Top five locations for a scenic flight in the Australian Outback
Kirkhope Aviation has spent a great part of the past 40 years touring Outback Australia by air, and we’ve pretty much seen it all. Here are our top five destinations that you need to see from the air on a scenic flight.
5. Uluru and Kata Tjuta (Ayer’s Rock and the Olgas)
As far as iconic Australian locations go, this is the one that international guests all seem to know. Rising from a flat and endless desert, Uluru stands 348m tall and can be seen on the ground from over 65km away. Despite its tall stature and 9.4km circumference, it’s difficult to truly appreciate the scale of this icon without getting above it.
Flying over Uluru is an ethereal experience. Whether by helicopter or aeroplane, you’ll grasp how this landmark sits above a beautifully bare landscape. Stunning at any time of the day, both Ayers’ Rock Helicopters and Professional Helicopter Services also offer flights at sunrise and sunset. The colour of Uluru changes dramatically as the sun sets, making for a simply spectacular end to any day.
Visitors flying into Ayers Rock Airport may also get a taste of this as they fly in, so keep your eyes out the window on descent.
4. The Flinders Ranges
The largest mountain range in South Australia, the Flinders Ranges stretch for more than 400km from Port Pirie to Lake Callabonna. A history of mining throughout the ranges has been now replaced with conservation and tourism, and the area is popular with bushwalkers, mountain bikers and those with off-road vehicles.
In the centre of the ranges sits Wilpena Pound, a large natural amphitheatre once used to contain stock. Visitors can drop into Wilpena Pound Resort to the northern of the pound itself, or Rawnsley Park Station to the south, and hike around the area. Taking a different perspective, Chinta Air offers scenic flights from Rawnsley Park Station, and Air WIlpena offers them from the resort.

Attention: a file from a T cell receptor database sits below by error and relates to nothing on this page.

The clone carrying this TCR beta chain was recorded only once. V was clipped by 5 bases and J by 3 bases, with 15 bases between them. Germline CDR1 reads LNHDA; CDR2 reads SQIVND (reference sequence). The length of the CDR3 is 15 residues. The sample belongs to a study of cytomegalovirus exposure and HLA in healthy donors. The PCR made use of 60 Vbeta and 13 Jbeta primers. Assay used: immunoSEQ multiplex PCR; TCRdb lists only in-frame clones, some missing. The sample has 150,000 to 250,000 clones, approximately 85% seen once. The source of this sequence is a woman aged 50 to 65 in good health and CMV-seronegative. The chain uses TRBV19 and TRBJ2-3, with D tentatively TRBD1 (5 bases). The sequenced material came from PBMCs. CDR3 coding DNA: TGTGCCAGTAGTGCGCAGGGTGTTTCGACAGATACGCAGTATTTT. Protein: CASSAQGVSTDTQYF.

Heading further north, Arkaroola Wilderness Resort is perched on the northern end of the ranges. Set on land that was originally determined unsuitable for pastoral use, the resort offers stunning walks and a unique 4WD tour through over 40km of the most rugged tracks in the ranges. Manager Doug Sprigg is also Chief Pilot of Arkaroola Air Services, and scenic flights are paired with his unparalleled knowledge of the area and its geological significance.
Taste of the Outback, Kirkhope Aviation’s 3 or 4 day Outback Australia tour, visits the Flinders Ranges for one night, including a scenic flight over the ranges.
3. Horizontal Water Falls
Massive tidal movements, combined with two small gaps in the McLarty Ranges in the Kimberley, give rise to a spectacular flow of water that has earnt the title of the Horizontal Water Falls. Combine this with its remote location and naturally a scenic flight becomes the best way to see this spectacle in motion.